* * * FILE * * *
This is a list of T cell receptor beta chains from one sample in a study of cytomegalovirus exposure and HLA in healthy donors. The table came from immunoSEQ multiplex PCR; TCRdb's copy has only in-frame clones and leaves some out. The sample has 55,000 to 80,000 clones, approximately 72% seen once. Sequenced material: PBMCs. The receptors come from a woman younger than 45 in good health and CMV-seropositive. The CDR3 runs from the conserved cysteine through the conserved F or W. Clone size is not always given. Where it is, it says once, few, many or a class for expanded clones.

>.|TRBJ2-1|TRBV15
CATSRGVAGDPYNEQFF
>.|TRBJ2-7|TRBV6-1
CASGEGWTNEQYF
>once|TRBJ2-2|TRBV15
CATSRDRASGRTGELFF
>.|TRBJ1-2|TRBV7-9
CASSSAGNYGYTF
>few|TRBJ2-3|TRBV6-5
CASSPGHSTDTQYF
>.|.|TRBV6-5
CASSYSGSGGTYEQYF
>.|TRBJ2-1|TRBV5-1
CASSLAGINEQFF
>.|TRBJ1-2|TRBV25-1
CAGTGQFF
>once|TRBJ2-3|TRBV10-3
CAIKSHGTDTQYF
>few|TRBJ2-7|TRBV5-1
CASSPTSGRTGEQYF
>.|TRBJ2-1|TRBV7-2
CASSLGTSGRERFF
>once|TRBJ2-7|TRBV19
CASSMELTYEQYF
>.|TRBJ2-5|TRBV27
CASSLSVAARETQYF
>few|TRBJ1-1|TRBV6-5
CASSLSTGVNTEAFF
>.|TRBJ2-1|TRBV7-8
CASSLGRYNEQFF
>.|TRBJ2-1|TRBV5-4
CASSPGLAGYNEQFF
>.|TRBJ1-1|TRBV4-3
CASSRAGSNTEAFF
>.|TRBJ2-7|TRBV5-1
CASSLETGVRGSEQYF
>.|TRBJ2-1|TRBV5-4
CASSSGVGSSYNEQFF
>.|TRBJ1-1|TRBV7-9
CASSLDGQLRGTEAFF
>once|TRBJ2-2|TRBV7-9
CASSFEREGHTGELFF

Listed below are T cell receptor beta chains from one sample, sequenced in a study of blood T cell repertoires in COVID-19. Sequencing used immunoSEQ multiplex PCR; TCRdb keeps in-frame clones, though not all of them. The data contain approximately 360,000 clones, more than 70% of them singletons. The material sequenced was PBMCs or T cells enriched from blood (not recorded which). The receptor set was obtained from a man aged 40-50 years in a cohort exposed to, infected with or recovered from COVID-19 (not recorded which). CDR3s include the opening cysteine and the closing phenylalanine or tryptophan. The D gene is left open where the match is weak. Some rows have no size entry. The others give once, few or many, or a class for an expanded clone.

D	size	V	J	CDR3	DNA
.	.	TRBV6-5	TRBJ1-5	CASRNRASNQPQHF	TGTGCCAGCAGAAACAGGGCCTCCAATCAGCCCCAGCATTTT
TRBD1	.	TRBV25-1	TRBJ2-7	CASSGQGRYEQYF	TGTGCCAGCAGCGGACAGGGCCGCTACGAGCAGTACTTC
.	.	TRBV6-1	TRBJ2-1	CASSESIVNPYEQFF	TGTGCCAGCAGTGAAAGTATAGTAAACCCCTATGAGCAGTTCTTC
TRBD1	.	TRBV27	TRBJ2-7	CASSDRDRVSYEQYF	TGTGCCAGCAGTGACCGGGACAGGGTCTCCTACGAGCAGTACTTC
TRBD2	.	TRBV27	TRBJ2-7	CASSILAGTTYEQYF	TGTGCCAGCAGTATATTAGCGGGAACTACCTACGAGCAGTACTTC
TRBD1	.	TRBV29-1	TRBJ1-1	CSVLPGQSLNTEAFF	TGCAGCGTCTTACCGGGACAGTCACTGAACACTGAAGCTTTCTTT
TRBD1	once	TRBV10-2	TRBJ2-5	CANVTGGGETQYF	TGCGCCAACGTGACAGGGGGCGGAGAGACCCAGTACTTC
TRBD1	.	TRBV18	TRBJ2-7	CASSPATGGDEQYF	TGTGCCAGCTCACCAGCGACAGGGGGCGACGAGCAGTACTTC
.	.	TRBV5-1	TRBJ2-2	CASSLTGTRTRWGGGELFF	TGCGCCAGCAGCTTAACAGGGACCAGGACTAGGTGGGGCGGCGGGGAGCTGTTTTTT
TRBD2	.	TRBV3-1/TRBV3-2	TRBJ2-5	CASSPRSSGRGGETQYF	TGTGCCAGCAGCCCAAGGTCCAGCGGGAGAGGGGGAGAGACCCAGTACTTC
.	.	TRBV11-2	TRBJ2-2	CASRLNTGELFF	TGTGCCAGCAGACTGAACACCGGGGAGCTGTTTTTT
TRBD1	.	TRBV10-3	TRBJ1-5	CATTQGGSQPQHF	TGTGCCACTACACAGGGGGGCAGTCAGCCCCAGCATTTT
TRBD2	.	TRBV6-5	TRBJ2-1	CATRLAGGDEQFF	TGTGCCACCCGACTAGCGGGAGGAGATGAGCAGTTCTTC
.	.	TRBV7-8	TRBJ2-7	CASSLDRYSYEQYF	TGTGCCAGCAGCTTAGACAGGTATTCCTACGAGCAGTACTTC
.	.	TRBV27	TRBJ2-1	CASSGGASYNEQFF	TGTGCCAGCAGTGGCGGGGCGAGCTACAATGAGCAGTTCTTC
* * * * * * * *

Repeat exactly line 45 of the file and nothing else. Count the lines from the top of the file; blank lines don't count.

D	size	V	J	CDR3	DNA